“But she is only the preamble to this eccentric representation of hell on earth, as you will see,” he said, pointing to an area nearby where the men had succeeded in ripping off a tangled mound of brambles from a colossus. We wended our way toward it, waist high in weeds. Manu and the workmen greeted us deferentially when we reached them, withdrawing under an ilex tree several yards away, where a grinding wheel to sharpen their cutting tools was set up on a trestle. All the workmen seemed to hold Finestone slightly in awe, and admittedly he did cut a bizarre figure, with his ginger-colored beard, blue overalls, and scholarly air. Manu, I noted, kept glancing our way, as though to keep an eye on us as he sharpened the blade of a scythe on the wheel, sparks flying into the air.
“The horrific statues carved here may be viewed as fragments of consciousness itself, the residue of violent emotions.”
The sculpture, at least twenty feet tall, crudely carved all of a piece from an enormous boulder, depicted twin giants in combat. Their thighs were as massive as tree trunks. The victor had seized his opponent by the legs and was dashing his head against the ground while tearing the poor fellow in two through the crotch and up through his torso. The features of their rough-hewn faces had eroded beneath scales of lichen, but those blank eyes and crumbling lips were still legible enough. The victim was screaming in horror and pain as his conqueror gnashed his teeth in the throes of a savage fury.
Placed so close to the entrance, this hideous sight seemed to serve as an introduction to what was to come. It was a statement, a challenge, a setting of the tone, the opening notes of an overture. It was meant to shock and warn visitors to the park, perhaps even, I thought, to terrorize them.
As if reading my thoughts, Finestone said, “The local peasants once believed that the statues came to life at night. Were they not held down and impeded by all these brambles and vines, they might break loose and go marauding through the town.”
I pictured these two entwined figures, like some great golem, thundering down the streets, smashing windows and rooftops, wrestling and rolling in a deadly embrace. “So, I suppose that explains why the owners allowed it to become so overgrown? They were glad when nature reclaimed it.”
Finestone smiled again and added, “After all, the ancient Egyptians knew how to breathe life into their statues of the gods, and performed special rites for this purpose. Perhaps this knowledge was preserved and transmitted to the Romans and then down to us through the Renaissance. Perhaps Vicino himself—or more likely the artist who sculpted them—knew the secret art of animating statues. Or perhaps this superstition arose in the local population because Vicino’s clever sculptor may have invented devices, water works, or wind-driven mechanisms to produce sound or even the illusion of movement. Even in recent times, they have been known to roar in the night.”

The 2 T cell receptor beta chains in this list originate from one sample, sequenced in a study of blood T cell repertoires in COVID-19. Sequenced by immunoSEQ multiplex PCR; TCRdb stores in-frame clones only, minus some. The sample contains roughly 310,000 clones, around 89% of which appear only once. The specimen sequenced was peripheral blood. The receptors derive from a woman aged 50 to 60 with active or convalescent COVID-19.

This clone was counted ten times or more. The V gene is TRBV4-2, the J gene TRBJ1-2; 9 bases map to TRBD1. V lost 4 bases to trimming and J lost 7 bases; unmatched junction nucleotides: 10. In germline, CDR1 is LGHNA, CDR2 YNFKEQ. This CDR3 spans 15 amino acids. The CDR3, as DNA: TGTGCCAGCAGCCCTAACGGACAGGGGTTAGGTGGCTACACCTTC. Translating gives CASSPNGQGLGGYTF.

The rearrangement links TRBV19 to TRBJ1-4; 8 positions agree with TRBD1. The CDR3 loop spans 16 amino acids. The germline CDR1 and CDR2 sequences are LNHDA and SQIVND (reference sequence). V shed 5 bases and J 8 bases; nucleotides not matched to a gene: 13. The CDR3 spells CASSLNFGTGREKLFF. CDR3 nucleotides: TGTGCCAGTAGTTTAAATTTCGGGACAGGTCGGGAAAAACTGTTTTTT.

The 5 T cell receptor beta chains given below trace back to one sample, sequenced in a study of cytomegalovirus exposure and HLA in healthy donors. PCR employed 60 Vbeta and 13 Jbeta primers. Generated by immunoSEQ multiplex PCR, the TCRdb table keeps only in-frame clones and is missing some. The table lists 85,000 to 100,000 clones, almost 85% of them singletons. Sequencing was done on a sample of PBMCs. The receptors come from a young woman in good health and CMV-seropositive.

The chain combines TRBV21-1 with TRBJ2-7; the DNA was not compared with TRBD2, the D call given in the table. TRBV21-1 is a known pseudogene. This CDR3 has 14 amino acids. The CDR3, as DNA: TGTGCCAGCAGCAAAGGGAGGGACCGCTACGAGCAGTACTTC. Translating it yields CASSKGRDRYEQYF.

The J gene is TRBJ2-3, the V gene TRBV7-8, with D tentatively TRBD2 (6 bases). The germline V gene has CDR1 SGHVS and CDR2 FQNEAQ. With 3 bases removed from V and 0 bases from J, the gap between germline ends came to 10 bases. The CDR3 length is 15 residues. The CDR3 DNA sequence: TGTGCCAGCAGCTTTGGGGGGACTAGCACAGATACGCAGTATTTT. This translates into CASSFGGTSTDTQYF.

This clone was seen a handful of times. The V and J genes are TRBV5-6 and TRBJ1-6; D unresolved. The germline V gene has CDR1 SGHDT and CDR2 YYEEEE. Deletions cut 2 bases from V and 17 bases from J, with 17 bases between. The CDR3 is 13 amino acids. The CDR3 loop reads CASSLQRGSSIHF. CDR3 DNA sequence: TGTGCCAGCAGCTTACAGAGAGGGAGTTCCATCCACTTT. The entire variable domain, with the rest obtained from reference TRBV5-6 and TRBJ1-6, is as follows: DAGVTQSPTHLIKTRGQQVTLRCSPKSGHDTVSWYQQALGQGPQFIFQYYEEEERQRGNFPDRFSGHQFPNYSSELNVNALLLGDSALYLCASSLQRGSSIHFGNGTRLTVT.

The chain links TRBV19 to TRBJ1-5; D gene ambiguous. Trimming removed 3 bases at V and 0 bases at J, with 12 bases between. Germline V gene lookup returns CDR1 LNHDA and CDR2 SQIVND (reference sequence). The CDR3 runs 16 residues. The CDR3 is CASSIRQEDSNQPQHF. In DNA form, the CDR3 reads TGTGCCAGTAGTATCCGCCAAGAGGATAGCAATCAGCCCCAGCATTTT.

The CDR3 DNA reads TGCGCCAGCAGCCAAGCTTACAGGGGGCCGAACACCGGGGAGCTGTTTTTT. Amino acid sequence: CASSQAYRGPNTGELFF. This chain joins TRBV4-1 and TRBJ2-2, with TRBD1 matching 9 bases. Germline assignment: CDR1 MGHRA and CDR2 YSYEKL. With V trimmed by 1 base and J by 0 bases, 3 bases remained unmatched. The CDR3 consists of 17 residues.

I shot a sidelong glance at the scholar. I could see he was teasing me, so I said, “And have you heard them roar?”
“Only in my dreams.”
We stood for a moment contemplating the sculpture. These naked, time-blackened figures carved from a single outcropping of stone and still partly imprisoned there called to mind unfinished statues of Michelangelo I had seen years ago in Florence: incomplete figures stirring to life, struggling to assume human shape within their rocky matrix. Finestone was right, there was a dreamlike quality about the place which immediately exerted an influence upon my imagination. With a flash of insight, I suddenly understood the sculpture’s message. I knew exactly why it had been placed in that particular spot and what it meant, though I have no idea from whence my certainty had come. I suppose I had read its signature.
“It’s a reversal. A very painful reversal,” I said, staring up at the statue. “I believe it is saying: now that you have entered here, your perspective will be violently turned on its head. The resulting vision will make you mad. It will cause an inner division that will make you feel as though you have been ripped apart.”
Finestone arched an eyebrow and nodded. His eyes glittered. I could see we were of a similar cast of mind. We both enjoyed guessing at emblems and riddles, as I had already realized the previous night at dinner when he had talked of the Holy Grail. We were two of a kind who find sermons in stones and personal meaning in the patterns of nature and art.
“And of course a rape, a violation,” I continued. For through the loops of ivy clinging to their limbs, one could clearly see that in the process of tearing apart his victim, the giant aggressor seemed to be engaged in something else as well. The lower part of his body was pressed firmly against his victim. “It is saying: your most basic beliefs about yourself and the world will undergo violation. You must become impure.”
“Perhaps . . . ,” Finestone said, stroking his beard and squinting at the sculpture through his bifocals.
“What is your interpretation?” I asked.
“From the evidence I have gathered concerning the life of Vicino Orsini, it may represent his own anger and madness when his wife, Giulia Farnese, died. After her death, he wished to tear the world the pieces. Or perhaps instead the duke identified himself not with the slayer but with the victim lacerated by grief and loss. Or it may be warning in a Neoplatonic vein— “Passionate love leads only to madness.” Or perhaps it says, “The body will be brutally sacrificed for the survival of the soul.”
I said nothing in reply to this, but I did not agree in the least with Finestone’s interpretations. They were much too meek and rational. Something far more basic and bloody was being enacted here. One could see why the local people found this sculpture so frightening, invested with a power that might come alive and wreak havoc in their midst. And what of the artist who had conceived this rape and these monstrous grimaces? Had he experienced such wrath or pain or had he only imagined them? Or had he tapped into the world soul where all emotions and all transgressions exist in potentiality?